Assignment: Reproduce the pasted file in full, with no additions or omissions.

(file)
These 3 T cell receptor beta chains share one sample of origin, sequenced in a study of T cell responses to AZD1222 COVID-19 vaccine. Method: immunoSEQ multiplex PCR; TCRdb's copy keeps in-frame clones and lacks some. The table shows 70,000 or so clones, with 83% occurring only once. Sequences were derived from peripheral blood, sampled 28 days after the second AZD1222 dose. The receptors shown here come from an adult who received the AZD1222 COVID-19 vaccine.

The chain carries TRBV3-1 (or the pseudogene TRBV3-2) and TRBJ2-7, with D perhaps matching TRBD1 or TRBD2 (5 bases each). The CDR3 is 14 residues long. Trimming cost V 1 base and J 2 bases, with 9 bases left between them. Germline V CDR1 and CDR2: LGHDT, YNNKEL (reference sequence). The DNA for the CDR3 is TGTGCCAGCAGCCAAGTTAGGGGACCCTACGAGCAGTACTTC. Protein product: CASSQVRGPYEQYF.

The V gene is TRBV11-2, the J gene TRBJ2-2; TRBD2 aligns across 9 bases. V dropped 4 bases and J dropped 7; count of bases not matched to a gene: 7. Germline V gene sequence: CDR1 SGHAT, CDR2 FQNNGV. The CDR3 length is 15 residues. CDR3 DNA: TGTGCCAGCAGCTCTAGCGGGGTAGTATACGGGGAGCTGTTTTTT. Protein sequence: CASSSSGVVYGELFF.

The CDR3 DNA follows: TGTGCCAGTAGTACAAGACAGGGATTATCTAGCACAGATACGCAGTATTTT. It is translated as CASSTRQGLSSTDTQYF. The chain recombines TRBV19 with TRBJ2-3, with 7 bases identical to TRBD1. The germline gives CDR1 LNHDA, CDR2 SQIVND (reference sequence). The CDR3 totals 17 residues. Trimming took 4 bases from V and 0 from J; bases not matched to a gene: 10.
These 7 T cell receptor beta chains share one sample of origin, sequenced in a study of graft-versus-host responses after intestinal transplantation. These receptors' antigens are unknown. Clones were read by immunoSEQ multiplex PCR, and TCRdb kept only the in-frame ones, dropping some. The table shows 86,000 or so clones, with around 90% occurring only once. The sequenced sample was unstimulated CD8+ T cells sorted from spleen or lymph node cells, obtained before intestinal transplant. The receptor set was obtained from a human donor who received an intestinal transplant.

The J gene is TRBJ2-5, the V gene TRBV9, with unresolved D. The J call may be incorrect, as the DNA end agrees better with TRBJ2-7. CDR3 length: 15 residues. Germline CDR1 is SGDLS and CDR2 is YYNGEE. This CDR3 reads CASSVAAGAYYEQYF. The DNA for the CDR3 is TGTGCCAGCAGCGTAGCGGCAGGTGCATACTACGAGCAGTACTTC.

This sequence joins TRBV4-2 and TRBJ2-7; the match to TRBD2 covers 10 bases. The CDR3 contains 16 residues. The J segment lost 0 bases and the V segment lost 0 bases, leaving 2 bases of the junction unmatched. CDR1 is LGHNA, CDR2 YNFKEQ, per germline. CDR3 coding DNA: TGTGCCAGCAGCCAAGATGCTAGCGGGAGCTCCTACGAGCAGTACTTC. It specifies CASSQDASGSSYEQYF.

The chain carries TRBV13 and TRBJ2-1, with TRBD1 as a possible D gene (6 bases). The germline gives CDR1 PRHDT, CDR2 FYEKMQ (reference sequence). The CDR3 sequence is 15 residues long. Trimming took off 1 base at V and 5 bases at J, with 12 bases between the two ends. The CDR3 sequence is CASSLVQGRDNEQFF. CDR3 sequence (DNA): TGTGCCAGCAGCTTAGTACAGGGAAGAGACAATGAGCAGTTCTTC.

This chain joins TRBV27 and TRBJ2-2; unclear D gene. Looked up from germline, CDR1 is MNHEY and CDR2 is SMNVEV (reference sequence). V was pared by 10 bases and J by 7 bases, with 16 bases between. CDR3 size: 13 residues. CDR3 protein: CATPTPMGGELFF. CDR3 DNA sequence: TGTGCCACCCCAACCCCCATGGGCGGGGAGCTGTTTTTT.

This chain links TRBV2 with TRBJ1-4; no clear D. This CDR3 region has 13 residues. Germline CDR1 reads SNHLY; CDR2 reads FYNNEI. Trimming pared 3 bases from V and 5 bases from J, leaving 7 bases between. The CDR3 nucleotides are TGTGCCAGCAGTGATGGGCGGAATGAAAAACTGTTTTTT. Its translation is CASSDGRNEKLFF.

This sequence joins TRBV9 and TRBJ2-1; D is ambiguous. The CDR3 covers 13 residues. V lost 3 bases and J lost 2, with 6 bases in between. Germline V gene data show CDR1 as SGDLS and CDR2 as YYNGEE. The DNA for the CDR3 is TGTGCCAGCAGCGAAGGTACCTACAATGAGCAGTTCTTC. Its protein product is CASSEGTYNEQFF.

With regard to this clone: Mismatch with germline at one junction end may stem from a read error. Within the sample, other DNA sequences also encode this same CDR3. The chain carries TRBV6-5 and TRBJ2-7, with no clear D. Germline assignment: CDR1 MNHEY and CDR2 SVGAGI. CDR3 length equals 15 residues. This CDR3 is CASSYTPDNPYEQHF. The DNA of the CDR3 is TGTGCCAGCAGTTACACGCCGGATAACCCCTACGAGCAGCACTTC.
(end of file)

These 3 T cell receptor beta chains share one sample of origin, sequenced in a study of T cell responses to AZD1222 COVID-19 vaccine. Method: immunoSEQ multiplex PCR; TCRdb's copy keeps in-frame clones and lacks some. The table shows 70,000 or so clones, with 83% occurring only once. Sequences were derived from peripheral blood, sampled 28 days after the second AZD1222 dose. The receptors shown here come from an adult who received the AZD1222 COVID-19 vaccine.

The chain carries TRBV3-1 (or the pseudogene TRBV3-2) and TRBJ2-7, with D perhaps matching TRBD1 or TRBD2 (5 bases each). The CDR3 is 14 residues long. Trimming cost V 1 base and J 2 bases, with 9 bases left between them. Germline V CDR1 and CDR2: LGHDT, YNNKEL (reference sequence). The DNA for the CDR3 is TGTGCCAGCAGCCAAGTTAGGGGACCCTACGAGCAGTACTTC. Protein product: CASSQVRGPYEQYF.

The V gene is TRBV11-2, the J gene TRBJ2-2; TRBD2 aligns across 9 bases. V dropped 4 bases and J dropped 7; count of bases not matched to a gene: 7. Germline V gene sequence: CDR1 SGHAT, CDR2 FQNNGV. The CDR3 length is 15 residues. CDR3 DNA: TGTGCCAGCAGCTCTAGCGGGGTAGTATACGGGGAGCTGTTTTTT. Protein sequence: CASSSSGVVYGELFF.

The CDR3 DNA follows: TGTGCCAGTAGTACAAGACAGGGATTATCTAGCACAGATACGCAGTATTTT. It is translated as CASSTRQGLSSTDTQYF. The chain recombines TRBV19 with TRBJ2-3, with 7 bases identical to TRBD1. The germline gives CDR1 LNHDA, CDR2 SQIVND (reference sequence). The CDR3 totals 17 residues. Trimming took 4 bases from V and 0 from J; bases not matched to a gene: 10.
These 7 T cell receptor beta chains share one sample of origin, sequenced in a study of graft-versus-host responses after intestinal transplantation. These receptors' antigens are unknown. Clones were read by immunoSEQ multiplex PCR, and TCRdb kept only the in-frame ones, dropping some. The table shows 86,000 or so clones, with around 90% occurring only once. The sequenced sample was unstimulated CD8+ T cells sorted from spleen or lymph node cells, obtained before intestinal transplant. The receptor set was obtained from a human donor who received an intestinal transplant.

The J gene is TRBJ2-5, the V gene TRBV9, with unresolved D. The J call may be incorrect, as the DNA end agrees better with TRBJ2-7. CDR3 length: 15 residues. Germline CDR1 is SGDLS and CDR2 is YYNGEE. This CDR3 reads CASSVAAGAYYEQYF. The DNA for the CDR3 is TGTGCCAGCAGCGTAGCGGCAGGTGCATACTACGAGCAGTACTTC.

This sequence joins TRBV4-2 and TRBJ2-7; the match to TRBD2 covers 10 bases. The CDR3 contains 16 residues. The J segment lost 0 bases and the V segment lost 0 bases, leaving 2 bases of the junction unmatched. CDR1 is LGHNA, CDR2 YNFKEQ, per germline. CDR3 coding DNA: TGTGCCAGCAGCCAAGATGCTAGCGGGAGCTCCTACGAGCAGTACTTC. It specifies CASSQDASGSSYEQYF.

The chain carries TRBV13 and TRBJ2-1, with TRBD1 as a possible D gene (6 bases). The germline gives CDR1 PRHDT, CDR2 FYEKMQ (reference sequence). The CDR3 sequence is 15 residues long. Trimming took off 1 base at V and 5 bases at J, with 12 bases between the two ends. The CDR3 sequence is CASSLVQGRDNEQFF. CDR3 sequence (DNA): TGTGCCAGCAGCTTAGTACAGGGAAGAGACAATGAGCAGTTCTTC.

This chain joins TRBV27 and TRBJ2-2; unclear D gene. Looked up from germline, CDR1 is MNHEY and CDR2 is SMNVEV (reference sequence). V was pared by 10 bases and J by 7 bases, with 16 bases between. CDR3 size: 13 residues. CDR3 protein: CATPTPMGGELFF. CDR3 DNA sequence: TGTGCCACCCCAACCCCCATGGGCGGGGAGCTGTTTTTT.

This chain links TRBV2 with TRBJ1-4; no clear D. This CDR3 region has 13 residues. Germline CDR1 reads SNHLY; CDR2 reads FYNNEI. Trimming pared 3 bases from V and 5 bases from J, leaving 7 bases between. The CDR3 nucleotides are TGTGCCAGCAGTGATGGGCGGAATGAAAAACTGTTTTTT. Its translation is CASSDGRNEKLFF.

This sequence joins TRBV9 and TRBJ2-1; D is ambiguous. The CDR3 covers 13 residues. V lost 3 bases and J lost 2, with 6 bases in between. Germline V gene data show CDR1 as SGDLS and CDR2 as YYNGEE. The DNA for the CDR3 is TGTGCCAGCAGCGAAGGTACCTACAATGAGCAGTTCTTC. Its protein product is CASSEGTYNEQFF.

With regard to this clone: Mismatch with germline at one junction end may stem from a read error. Within the sample, other DNA sequences also encode this same CDR3. The chain carries TRBV6-5 and TRBJ2-7, with no clear D. Germline assignment: CDR1 MNHEY and CDR2 SVGAGI. CDR3 length equals 15 residues. This CDR3 is CASSYTPDNPYEQHF. The DNA of the CDR3 is TGTGCCAGCAGTTACACGCCGGATAACCCCTACGAGCAGCACTTC.